The Ripple Effect: How High Performing Schools Can Transform Communities
Schools that motivate students to fulfill their academic potential impact siblings, parents and neighborhoods.
As teachers, students, and parents prepare to go back to school and education reform debates rage on across the country, we shouldn’t let shopping for supplies or the simmering policy conversations distract from what really matters in education: creating high quality, high performing schools that serve all students. I define a high performing school as one that gives all students the ability to attend a four-year college without remediation.
High performing schools can transform communities, providing access to college and jobs to students who would never have had the opportunity otherwise. The impact of high performing schools for families, our workforce, and economic competitiveness is enormous. Schools that function well and motivate students to fulfill their academic potential can truly have a ripple effect—on siblings, on parents, on neighborhoods.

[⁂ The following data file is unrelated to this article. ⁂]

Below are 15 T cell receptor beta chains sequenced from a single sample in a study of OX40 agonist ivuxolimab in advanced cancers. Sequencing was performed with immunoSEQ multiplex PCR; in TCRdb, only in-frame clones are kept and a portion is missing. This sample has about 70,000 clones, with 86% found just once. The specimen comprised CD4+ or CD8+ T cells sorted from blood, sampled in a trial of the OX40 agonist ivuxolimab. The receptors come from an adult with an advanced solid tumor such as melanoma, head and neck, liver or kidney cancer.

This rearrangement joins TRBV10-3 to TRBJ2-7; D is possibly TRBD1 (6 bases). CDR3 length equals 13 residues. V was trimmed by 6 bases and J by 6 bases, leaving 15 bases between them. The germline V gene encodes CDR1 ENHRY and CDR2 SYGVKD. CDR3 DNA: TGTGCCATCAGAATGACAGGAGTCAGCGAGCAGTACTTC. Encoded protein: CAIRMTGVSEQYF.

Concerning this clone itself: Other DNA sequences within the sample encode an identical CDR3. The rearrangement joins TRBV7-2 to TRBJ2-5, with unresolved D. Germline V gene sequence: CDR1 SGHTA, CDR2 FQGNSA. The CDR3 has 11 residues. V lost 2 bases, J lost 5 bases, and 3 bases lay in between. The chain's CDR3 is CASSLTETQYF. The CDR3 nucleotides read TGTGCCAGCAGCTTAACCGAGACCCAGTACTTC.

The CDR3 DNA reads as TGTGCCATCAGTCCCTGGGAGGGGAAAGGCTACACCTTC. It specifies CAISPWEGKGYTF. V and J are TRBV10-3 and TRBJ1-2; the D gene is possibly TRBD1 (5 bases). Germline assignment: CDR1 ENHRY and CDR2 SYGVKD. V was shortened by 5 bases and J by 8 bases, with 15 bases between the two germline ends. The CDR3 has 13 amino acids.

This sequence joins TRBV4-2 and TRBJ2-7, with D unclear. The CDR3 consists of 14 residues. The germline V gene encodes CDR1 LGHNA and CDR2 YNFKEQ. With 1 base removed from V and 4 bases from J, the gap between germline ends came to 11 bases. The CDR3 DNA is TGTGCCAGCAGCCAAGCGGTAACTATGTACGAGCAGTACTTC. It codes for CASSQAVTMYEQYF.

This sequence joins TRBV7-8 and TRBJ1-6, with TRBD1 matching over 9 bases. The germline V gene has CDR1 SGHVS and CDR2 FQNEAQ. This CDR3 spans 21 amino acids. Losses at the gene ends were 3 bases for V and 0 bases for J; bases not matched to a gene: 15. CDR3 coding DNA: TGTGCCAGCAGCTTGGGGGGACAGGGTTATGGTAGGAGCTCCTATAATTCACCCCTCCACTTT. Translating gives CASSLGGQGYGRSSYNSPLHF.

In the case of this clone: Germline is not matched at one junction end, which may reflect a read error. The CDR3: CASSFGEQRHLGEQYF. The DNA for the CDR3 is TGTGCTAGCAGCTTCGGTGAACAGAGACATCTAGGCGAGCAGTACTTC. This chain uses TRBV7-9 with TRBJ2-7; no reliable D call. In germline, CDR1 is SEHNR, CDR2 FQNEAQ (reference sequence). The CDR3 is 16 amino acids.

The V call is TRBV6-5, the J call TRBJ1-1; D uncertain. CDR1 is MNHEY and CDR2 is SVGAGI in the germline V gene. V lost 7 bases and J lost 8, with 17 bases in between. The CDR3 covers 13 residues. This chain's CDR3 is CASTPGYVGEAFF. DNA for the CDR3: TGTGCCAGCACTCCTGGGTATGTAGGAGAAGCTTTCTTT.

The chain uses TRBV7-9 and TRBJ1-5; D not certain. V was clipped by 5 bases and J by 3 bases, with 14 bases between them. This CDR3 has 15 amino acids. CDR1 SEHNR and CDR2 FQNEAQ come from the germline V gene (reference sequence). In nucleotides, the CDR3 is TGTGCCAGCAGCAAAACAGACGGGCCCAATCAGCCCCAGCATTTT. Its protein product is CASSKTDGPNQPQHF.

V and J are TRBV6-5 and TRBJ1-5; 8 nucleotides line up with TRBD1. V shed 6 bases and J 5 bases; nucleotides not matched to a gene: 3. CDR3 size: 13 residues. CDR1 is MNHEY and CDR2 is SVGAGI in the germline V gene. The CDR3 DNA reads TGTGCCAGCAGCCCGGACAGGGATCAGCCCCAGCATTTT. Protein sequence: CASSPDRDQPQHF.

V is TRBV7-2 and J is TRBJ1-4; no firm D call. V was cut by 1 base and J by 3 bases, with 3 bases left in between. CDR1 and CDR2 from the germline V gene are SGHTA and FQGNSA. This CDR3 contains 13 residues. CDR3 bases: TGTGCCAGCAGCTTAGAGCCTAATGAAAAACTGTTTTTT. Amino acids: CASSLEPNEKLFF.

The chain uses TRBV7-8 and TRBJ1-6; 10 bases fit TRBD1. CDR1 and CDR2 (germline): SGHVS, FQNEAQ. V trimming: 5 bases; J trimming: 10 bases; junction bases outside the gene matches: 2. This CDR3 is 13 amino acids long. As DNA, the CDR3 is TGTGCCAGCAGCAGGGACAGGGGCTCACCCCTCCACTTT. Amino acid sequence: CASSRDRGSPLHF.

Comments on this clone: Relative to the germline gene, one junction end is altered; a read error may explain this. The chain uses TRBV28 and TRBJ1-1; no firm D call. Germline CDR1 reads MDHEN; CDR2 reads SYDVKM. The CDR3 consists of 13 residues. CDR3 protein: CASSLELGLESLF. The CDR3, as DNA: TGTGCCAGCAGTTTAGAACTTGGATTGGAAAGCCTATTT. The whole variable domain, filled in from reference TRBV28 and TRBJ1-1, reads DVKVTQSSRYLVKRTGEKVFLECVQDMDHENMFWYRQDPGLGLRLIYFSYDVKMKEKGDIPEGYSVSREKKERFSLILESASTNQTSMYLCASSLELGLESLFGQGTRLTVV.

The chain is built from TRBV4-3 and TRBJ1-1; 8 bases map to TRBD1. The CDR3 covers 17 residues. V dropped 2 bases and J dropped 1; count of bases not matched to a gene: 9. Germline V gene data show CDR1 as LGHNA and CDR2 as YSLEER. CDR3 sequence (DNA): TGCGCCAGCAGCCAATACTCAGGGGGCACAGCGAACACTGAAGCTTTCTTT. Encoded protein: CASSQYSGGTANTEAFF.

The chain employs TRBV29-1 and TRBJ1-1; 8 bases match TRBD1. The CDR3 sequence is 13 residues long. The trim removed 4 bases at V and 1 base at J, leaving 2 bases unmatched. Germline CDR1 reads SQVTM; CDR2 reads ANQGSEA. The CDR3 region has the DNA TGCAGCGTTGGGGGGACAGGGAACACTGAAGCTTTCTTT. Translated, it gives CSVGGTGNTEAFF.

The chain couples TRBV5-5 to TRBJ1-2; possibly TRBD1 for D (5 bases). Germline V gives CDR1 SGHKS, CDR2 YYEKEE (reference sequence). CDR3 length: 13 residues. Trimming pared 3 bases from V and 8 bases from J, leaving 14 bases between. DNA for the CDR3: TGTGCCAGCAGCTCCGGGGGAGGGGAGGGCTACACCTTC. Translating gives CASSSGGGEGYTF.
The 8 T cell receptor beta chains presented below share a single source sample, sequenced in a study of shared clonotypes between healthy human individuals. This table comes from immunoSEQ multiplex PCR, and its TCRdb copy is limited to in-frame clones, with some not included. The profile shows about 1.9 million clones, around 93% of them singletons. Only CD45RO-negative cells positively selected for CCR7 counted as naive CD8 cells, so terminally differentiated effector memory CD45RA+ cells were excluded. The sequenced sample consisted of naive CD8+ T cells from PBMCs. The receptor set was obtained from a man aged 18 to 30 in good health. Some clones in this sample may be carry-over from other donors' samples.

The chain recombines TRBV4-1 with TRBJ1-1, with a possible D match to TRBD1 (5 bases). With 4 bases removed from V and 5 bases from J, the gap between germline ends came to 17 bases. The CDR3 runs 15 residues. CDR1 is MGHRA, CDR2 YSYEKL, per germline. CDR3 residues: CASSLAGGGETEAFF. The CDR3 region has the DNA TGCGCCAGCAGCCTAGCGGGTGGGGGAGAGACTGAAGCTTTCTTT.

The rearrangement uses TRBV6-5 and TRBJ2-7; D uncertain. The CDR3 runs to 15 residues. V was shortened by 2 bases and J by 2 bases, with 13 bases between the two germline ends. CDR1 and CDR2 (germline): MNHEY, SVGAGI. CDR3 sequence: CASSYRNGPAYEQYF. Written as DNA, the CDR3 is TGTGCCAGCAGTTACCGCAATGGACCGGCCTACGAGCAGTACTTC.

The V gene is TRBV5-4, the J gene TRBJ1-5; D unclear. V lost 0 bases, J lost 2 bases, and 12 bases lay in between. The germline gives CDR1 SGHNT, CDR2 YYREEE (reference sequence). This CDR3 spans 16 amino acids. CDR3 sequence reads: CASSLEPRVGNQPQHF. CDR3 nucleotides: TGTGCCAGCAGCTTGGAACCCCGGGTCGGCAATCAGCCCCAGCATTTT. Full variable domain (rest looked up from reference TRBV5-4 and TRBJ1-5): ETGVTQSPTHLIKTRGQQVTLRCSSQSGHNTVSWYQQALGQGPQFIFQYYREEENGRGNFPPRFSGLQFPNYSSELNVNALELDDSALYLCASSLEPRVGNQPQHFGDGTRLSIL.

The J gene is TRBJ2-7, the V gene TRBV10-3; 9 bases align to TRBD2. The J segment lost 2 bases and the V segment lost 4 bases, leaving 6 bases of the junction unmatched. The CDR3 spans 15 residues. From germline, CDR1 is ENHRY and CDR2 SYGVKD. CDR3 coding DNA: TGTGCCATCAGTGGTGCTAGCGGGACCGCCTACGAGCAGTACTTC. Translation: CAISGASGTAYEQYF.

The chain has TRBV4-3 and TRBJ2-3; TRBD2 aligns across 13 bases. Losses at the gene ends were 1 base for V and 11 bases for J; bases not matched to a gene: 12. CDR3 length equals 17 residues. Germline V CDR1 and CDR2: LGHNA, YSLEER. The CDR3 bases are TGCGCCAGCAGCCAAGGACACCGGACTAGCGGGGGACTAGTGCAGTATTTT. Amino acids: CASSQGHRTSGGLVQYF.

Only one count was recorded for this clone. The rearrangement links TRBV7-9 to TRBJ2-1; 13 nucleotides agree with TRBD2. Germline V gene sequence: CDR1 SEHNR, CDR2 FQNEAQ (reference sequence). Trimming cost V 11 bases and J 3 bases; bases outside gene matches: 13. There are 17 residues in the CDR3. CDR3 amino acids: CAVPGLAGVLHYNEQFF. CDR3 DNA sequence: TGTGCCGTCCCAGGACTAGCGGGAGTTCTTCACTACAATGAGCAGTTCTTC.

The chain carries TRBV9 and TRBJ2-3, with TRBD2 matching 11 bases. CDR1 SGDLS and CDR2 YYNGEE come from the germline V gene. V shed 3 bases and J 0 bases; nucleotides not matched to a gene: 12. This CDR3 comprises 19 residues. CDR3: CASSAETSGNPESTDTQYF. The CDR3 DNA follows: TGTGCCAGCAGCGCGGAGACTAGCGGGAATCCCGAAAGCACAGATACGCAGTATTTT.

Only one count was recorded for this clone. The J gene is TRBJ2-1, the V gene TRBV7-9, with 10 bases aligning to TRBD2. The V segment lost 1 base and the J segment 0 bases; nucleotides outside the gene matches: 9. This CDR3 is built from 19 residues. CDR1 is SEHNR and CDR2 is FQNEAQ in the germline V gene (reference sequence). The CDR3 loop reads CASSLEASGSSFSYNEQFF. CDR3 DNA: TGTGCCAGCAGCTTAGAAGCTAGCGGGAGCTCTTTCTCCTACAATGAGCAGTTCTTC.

One of the alumni of DSST's first high school, Stapleton, has had a huge ripple effect on his own family. After taking the risk of enrolling at a new charter school, he graduated in 2005 and went on to attend the University of Colorado at Boulder, becoming the first in his family to go to college. His younger brother followed in his footsteps and is now attending University of Colorado at Denver. His younger sister is now enrolled in one of our schools and is on her way to college. In one generation, college attendance has gone from impossible to a tradition for this family.
This summer, I came across an amazing picture book, Mark Ludy's The Flower Man, which demonstrates the power of a ripple effect. It’s a story of what happens when one man brings hope and change to his community. Through a beautifully crafted wordless story, we learn how simple actions can bring out the best in a neighborhood.
I am fortunate to lead a network of schools that is bringing hope and change to neighborhoods throughout Denver. As Denver Mayor Michael Hancock recently said to my organization’s staff, schools have the power to transform neighborhoods and drive local economic development in meaningful ways.
So in between buying three ring binders and a new lunch box, remember to advocate for what will truly transform public education in this country—a high performing school in every neighborhood. Let the ripple effect begin.